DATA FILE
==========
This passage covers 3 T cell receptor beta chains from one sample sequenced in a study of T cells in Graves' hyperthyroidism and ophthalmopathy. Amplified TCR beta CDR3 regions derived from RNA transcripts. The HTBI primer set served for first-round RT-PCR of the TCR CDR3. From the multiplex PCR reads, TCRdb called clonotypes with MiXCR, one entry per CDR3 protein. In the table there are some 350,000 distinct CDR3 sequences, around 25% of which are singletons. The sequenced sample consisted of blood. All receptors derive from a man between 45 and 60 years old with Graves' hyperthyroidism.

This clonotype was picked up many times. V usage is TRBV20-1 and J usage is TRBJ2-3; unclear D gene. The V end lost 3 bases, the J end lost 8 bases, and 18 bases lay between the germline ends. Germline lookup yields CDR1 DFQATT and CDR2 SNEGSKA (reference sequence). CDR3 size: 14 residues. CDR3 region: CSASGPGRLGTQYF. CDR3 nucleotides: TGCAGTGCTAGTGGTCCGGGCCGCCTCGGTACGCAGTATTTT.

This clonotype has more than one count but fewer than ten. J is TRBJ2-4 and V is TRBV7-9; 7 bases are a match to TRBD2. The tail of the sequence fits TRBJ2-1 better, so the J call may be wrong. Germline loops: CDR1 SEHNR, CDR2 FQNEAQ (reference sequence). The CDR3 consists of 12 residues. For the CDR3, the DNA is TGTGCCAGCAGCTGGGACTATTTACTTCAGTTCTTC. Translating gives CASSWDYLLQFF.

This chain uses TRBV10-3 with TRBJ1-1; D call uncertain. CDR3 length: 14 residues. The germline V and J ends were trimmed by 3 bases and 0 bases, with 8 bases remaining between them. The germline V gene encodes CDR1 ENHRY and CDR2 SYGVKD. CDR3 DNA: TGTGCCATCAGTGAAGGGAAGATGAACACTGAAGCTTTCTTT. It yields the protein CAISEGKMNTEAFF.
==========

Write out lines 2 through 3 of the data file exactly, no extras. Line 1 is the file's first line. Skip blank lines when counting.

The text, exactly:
This clonotype was picked up many times. V usage is TRBV20-1 and J usage is TRBJ2-3; unclear D gene. The V end lost 3 bases, the J end lost 8 bases, and 18 bases lay between the germline ends. Germline lookup yields CDR1 DFQATT and CDR2 SNEGSKA (reference sequence). CDR3 size: 14 residues. CDR3 region: CSASGPGRLGTQYF. CDR3 nucleotides: TGCAGTGCTAGTGGTCCGGGCCGCCTCGGTACGCAGTATTTT.

This clonotype has more than one count but fewer than ten. J is TRBJ2-4 and V is TRBV7-9; 7 bases are a match to TRBD2. The tail of the sequence fits TRBJ2-1 better, so the J call may be wrong. Germline loops: CDR1 SEHNR, CDR2 FQNEAQ (reference sequence). The CDR3 consists of 12 residues. For the CDR3, the DNA is TGTGCCAGCAGCTGGGACTATTTACTTCAGTTCTTC. Translating gives CASSWDYLLQFF.